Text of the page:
Writing and Blogging: Generating Ideas

Because my writing is mostly for me, this part is fairly easy for me. I write about things that I’m trying to work out in my own mind or things that I’m struggling with in that moment. Student engagement, assessment, educational research/philosophies, equity, learning: these are all complex topics that no one has an answer for and there’s no right way to approach them. Writing about these topics helps me clarify my current position and expose areas that I may need to further educate myself on, which will lead to another post trying to work out those ideas.

I also like to reflect on how implementation of these ideas has gone. Did things go the way I had hoped or is there room for improvement? That’s not to say that sometimes I’m not at a loss for inspiration. When that happens, I’m happy to entertain suggestions. Once, I was asked how I use portfolios. I realized that I had not really documented that completely, so I wrote a post about it. The ideas are everywhere. I just stop qualifying which ones are worthy of writing about and just write.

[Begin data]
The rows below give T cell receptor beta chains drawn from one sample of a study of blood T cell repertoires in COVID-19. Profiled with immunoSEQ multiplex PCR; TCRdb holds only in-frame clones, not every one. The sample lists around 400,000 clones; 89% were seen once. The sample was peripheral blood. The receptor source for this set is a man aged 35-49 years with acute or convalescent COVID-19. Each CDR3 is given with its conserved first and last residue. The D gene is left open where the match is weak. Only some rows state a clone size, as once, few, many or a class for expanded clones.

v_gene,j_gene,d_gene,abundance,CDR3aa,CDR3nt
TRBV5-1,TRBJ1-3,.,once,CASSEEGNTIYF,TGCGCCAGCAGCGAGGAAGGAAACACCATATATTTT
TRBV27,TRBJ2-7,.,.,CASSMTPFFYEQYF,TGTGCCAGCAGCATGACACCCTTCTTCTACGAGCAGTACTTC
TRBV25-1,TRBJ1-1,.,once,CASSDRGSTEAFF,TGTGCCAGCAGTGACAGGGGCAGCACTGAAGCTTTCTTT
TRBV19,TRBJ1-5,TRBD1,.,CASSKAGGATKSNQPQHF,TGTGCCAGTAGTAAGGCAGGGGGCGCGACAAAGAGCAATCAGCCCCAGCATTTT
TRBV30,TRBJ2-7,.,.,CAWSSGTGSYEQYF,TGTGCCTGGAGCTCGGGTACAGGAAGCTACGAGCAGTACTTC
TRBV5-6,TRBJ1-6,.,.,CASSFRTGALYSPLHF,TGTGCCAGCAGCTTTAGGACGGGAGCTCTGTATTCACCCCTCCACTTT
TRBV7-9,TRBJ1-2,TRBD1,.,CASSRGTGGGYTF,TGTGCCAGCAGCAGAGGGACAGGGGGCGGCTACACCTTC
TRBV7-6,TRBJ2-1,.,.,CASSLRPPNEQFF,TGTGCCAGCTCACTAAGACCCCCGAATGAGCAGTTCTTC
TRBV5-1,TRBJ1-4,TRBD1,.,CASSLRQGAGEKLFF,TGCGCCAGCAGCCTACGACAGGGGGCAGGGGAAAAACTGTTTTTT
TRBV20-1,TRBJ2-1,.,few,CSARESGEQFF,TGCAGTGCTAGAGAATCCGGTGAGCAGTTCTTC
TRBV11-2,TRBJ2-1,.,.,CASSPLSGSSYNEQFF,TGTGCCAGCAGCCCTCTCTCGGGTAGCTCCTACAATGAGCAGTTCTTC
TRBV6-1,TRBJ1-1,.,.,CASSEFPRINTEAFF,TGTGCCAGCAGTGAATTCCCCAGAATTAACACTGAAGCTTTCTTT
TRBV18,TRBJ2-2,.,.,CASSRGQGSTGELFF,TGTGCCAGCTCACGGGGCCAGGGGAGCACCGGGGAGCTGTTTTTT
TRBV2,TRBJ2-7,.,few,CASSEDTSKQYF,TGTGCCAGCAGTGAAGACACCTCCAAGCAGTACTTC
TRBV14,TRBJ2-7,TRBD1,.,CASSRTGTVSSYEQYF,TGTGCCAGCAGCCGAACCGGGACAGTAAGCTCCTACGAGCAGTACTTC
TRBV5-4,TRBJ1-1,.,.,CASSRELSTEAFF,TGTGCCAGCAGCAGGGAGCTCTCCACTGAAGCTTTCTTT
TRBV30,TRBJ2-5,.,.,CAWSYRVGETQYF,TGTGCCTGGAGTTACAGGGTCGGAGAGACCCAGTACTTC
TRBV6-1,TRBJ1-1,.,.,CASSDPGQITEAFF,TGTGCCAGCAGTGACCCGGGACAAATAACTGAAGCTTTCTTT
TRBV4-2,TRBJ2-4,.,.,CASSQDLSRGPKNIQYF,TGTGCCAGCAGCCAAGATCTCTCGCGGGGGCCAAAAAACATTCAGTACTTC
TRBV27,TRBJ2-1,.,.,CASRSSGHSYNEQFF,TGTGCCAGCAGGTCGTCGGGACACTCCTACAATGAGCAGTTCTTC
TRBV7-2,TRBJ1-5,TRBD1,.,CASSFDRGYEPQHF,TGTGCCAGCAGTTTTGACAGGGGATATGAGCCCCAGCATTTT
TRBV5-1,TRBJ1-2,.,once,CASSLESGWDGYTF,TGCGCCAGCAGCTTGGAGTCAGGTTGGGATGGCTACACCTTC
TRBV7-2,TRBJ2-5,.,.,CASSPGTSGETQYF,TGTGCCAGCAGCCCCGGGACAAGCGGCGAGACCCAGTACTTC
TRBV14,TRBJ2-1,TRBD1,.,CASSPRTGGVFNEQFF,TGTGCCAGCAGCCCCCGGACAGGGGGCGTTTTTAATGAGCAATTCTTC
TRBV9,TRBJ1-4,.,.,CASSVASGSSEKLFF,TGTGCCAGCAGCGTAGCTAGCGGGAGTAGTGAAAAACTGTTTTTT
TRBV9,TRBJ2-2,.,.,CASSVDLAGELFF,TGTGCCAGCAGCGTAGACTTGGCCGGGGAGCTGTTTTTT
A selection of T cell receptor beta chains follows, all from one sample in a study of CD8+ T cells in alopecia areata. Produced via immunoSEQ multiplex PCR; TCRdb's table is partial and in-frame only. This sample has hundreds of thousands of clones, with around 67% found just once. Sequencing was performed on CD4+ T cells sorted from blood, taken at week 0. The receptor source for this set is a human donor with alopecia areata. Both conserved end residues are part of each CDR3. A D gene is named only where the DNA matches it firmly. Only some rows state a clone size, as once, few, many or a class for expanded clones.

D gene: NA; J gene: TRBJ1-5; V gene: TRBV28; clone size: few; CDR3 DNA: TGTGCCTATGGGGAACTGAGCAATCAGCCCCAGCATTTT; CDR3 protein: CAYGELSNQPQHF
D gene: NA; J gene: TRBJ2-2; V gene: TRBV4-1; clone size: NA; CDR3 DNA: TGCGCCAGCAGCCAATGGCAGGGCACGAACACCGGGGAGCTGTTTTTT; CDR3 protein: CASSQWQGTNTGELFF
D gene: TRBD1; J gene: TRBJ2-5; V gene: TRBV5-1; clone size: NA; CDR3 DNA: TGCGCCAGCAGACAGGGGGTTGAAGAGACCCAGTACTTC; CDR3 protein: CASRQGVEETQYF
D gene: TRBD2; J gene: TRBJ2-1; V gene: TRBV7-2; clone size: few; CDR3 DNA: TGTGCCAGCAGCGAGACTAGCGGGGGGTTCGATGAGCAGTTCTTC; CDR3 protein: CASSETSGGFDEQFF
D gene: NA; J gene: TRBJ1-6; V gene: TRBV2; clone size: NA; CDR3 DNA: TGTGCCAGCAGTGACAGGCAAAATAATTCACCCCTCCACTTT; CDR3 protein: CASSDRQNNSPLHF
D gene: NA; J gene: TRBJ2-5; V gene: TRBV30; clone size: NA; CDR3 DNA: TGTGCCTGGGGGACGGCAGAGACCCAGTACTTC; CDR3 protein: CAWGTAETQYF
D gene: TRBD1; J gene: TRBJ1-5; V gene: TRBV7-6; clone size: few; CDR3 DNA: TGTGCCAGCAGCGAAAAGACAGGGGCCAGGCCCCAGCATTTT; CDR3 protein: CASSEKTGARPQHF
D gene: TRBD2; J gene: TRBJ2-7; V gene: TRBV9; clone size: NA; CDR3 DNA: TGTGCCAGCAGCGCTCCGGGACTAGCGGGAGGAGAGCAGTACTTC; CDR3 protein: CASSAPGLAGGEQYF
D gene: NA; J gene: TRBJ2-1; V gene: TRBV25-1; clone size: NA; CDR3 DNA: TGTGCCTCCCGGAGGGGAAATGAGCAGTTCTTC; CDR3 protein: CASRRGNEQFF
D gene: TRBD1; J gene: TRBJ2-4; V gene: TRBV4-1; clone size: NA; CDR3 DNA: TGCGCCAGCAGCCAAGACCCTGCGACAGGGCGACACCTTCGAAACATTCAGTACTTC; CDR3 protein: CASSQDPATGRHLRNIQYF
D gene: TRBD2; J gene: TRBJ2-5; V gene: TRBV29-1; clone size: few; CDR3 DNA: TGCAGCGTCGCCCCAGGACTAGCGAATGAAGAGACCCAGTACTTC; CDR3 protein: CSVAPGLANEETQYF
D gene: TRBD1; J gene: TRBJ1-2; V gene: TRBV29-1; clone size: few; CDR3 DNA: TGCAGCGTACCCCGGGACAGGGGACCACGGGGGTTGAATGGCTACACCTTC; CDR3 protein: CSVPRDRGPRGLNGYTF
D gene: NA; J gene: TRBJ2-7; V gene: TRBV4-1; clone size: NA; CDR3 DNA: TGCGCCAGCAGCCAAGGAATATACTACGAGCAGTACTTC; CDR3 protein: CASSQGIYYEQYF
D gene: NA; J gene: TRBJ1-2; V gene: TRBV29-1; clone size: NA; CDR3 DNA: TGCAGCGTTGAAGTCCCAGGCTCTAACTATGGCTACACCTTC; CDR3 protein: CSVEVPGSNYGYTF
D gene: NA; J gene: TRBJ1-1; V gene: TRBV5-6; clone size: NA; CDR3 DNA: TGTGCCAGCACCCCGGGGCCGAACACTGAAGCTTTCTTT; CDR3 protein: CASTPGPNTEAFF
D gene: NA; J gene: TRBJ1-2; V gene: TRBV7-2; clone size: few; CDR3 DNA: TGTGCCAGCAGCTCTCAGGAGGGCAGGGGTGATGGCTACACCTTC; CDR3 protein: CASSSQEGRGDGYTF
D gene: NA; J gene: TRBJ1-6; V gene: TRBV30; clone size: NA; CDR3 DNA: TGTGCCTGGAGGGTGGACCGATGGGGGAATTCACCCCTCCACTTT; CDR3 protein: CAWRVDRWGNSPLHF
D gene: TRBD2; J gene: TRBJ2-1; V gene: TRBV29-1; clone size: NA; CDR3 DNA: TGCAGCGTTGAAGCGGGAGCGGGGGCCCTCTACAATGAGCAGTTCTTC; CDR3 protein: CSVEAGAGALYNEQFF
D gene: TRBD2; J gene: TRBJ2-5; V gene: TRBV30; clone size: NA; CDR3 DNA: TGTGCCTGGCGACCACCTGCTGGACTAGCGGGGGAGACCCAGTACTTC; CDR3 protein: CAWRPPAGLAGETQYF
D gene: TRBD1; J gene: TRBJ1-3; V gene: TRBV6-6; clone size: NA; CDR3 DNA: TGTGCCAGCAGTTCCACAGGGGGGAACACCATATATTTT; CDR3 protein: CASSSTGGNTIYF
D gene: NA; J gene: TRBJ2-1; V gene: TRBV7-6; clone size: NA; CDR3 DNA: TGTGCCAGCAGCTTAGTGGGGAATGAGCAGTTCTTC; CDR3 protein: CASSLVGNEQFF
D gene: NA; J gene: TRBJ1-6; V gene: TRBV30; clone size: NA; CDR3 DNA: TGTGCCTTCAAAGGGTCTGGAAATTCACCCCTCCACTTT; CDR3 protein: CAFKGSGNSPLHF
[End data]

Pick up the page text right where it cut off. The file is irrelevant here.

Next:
The Writing Process

Just start hitting the keys. Stream of consciousness works well for me. I don’t read as I go or edit. I don’t worry about grammar or punctuation. You can waste so much time trying to decide if/where a comma is needed. I just write. I didn’t do this when I first started writing and lost so many good thoughts.

As I would edit a section and try to make it perfect, whatever that means, an idea would pop into my head about what I wanted to say next. More often than not, by the time I was done editing, the idea had vanished, or I couldn’t phrase it in the way I had initially thought of it. That was always very frustrating to me. Writing is about the ideas. You can edit later.

So now, I get all my thoughts out and I walk away. My wife will usually read the rough drafts, asking me what this one’s about. My response is usually that I’m not entirely sure until I go back and read what I wrote. I take her suggestions and reread my work, reorganizing, editing, and adding those pesky commas. I go through this process a few times with each piece. As you start writing more, you’ll acquire a style and there will be fewer edits. It’s just a matter of repetition.